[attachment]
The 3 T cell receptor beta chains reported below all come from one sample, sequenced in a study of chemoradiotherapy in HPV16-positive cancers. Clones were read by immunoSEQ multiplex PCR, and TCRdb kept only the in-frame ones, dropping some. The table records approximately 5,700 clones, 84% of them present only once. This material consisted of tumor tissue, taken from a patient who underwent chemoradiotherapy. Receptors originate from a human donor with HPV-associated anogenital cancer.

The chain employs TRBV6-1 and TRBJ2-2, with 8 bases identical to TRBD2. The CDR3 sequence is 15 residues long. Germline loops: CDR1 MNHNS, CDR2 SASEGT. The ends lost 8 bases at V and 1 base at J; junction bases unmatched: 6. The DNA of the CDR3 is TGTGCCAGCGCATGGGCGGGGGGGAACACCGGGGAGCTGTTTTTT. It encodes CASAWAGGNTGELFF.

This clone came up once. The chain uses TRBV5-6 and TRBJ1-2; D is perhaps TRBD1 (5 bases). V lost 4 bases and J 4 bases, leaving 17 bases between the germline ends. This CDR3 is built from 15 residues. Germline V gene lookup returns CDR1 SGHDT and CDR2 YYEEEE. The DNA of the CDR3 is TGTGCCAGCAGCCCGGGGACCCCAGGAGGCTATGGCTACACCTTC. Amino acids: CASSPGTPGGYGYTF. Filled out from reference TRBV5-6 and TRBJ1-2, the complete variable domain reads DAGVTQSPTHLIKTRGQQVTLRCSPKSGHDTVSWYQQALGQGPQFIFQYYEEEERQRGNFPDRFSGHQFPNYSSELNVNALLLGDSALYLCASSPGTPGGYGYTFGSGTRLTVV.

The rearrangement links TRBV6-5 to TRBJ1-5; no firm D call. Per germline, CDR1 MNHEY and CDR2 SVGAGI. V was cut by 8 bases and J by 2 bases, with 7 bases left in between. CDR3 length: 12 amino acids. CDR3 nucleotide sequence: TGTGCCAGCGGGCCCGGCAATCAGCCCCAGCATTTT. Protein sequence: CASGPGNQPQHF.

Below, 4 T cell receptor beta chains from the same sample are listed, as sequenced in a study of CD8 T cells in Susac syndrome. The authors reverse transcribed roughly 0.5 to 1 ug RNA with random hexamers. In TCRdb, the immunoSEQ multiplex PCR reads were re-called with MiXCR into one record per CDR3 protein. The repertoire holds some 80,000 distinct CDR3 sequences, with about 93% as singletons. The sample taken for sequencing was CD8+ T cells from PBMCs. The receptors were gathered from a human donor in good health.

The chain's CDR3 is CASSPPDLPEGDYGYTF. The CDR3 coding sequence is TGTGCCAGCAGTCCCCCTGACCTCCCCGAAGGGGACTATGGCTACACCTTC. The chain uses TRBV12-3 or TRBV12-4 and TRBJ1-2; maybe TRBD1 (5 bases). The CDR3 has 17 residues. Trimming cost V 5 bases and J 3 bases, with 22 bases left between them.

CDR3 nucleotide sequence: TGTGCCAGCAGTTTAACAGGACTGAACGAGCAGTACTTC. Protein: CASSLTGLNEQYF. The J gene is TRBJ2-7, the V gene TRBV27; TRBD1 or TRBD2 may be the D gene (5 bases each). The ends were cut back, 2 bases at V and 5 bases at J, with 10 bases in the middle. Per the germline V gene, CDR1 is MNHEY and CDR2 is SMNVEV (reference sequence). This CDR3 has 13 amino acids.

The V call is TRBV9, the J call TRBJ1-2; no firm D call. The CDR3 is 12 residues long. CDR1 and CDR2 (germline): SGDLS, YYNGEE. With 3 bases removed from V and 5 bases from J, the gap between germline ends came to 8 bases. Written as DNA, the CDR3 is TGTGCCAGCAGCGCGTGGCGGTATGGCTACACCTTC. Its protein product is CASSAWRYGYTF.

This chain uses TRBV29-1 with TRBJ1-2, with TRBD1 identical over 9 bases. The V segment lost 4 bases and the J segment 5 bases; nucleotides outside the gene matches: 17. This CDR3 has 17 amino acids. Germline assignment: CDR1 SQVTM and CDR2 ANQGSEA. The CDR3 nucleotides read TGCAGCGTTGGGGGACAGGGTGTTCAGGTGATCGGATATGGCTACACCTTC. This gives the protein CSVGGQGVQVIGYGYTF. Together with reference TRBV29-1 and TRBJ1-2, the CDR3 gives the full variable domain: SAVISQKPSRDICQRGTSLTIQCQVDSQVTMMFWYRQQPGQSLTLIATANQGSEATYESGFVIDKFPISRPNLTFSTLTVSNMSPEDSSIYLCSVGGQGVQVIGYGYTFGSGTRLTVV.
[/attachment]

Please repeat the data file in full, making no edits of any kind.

The 3 T cell receptor beta chains reported below all come from one sample, sequenced in a study of chemoradiotherapy in HPV16-positive cancers. Clones were read by immunoSEQ multiplex PCR, and TCRdb kept only the in-frame ones, dropping some. The table records approximately 5,700 clones, 84% of them present only once. This material consisted of tumor tissue, taken from a patient who underwent chemoradiotherapy. Receptors originate from a human donor with HPV-associated anogenital cancer.

The chain employs TRBV6-1 and TRBJ2-2, with 8 bases identical to TRBD2. The CDR3 sequence is 15 residues long. Germline loops: CDR1 MNHNS, CDR2 SASEGT. The ends lost 8 bases at V and 1 base at J; junction bases unmatched: 6. The DNA of the CDR3 is TGTGCCAGCGCATGGGCGGGGGGGAACACCGGGGAGCTGTTTTTT. It encodes CASAWAGGNTGELFF.

This clone came up once. The chain uses TRBV5-6 and TRBJ1-2; D is perhaps TRBD1 (5 bases). V lost 4 bases and J 4 bases, leaving 17 bases between the germline ends. This CDR3 is built from 15 residues. Germline V gene lookup returns CDR1 SGHDT and CDR2 YYEEEE. The DNA of the CDR3 is TGTGCCAGCAGCCCGGGGACCCCAGGAGGCTATGGCTACACCTTC. Amino acids: CASSPGTPGGYGYTF. Filled out from reference TRBV5-6 and TRBJ1-2, the complete variable domain reads DAGVTQSPTHLIKTRGQQVTLRCSPKSGHDTVSWYQQALGQGPQFIFQYYEEEERQRGNFPDRFSGHQFPNYSSELNVNALLLGDSALYLCASSPGTPGGYGYTFGSGTRLTVV.

The rearrangement links TRBV6-5 to TRBJ1-5; no firm D call. Per germline, CDR1 MNHEY and CDR2 SVGAGI. V was cut by 8 bases and J by 2 bases, with 7 bases left in between. CDR3 length: 12 amino acids. CDR3 nucleotide sequence: TGTGCCAGCGGGCCCGGCAATCAGCCCCAGCATTTT. Protein sequence: CASGPGNQPQHF.

Below, 4 T cell receptor beta chains from the same sample are listed, as sequenced in a study of CD8 T cells in Susac syndrome. The authors reverse transcribed roughly 0.5 to 1 ug RNA with random hexamers. In TCRdb, the immunoSEQ multiplex PCR reads were re-called with MiXCR into one record per CDR3 protein. The repertoire holds some 80,000 distinct CDR3 sequences, with about 93% as singletons. The sample taken for sequencing was CD8+ T cells from PBMCs. The receptors were gathered from a human donor in good health.

The chain's CDR3 is CASSPPDLPEGDYGYTF. The CDR3 coding sequence is TGTGCCAGCAGTCCCCCTGACCTCCCCGAAGGGGACTATGGCTACACCTTC. The chain uses TRBV12-3 or TRBV12-4 and TRBJ1-2; maybe TRBD1 (5 bases). The CDR3 has 17 residues. Trimming cost V 5 bases and J 3 bases, with 22 bases left between them.

CDR3 nucleotide sequence: TGTGCCAGCAGTTTAACAGGACTGAACGAGCAGTACTTC. Protein: CASSLTGLNEQYF. The J gene is TRBJ2-7, the V gene TRBV27; TRBD1 or TRBD2 may be the D gene (5 bases each). The ends were cut back, 2 bases at V and 5 bases at J, with 10 bases in the middle. Per the germline V gene, CDR1 is MNHEY and CDR2 is SMNVEV (reference sequence). This CDR3 has 13 amino acids.

The V call is TRBV9, the J call TRBJ1-2; no firm D call. The CDR3 is 12 residues long. CDR1 and CDR2 (germline): SGDLS, YYNGEE. With 3 bases removed from V and 5 bases from J, the gap between germline ends came to 8 bases. Written as DNA, the CDR3 is TGTGCCAGCAGCGCGTGGCGGTATGGCTACACCTTC. Its protein product is CASSAWRYGYTF.

This chain uses TRBV29-1 with TRBJ1-2, with TRBD1 identical over 9 bases. The V segment lost 4 bases and the J segment 5 bases; nucleotides outside the gene matches: 17. This CDR3 has 17 amino acids. Germline assignment: CDR1 SQVTM and CDR2 ANQGSEA. The CDR3 nucleotides read TGCAGCGTTGGGGGACAGGGTGTTCAGGTGATCGGATATGGCTACACCTTC. This gives the protein CSVGGQGVQVIGYGYTF. Together with reference TRBV29-1 and TRBJ1-2, the CDR3 gives the full variable domain: SAVISQKPSRDICQRGTSLTIQCQVDSQVTMMFWYRQQPGQSLTLIATANQGSEATYESGFVIDKFPISRPNLTFSTLTVSNMSPEDSSIYLCSVGGQGVQVIGYGYTFGSGTRLTVV.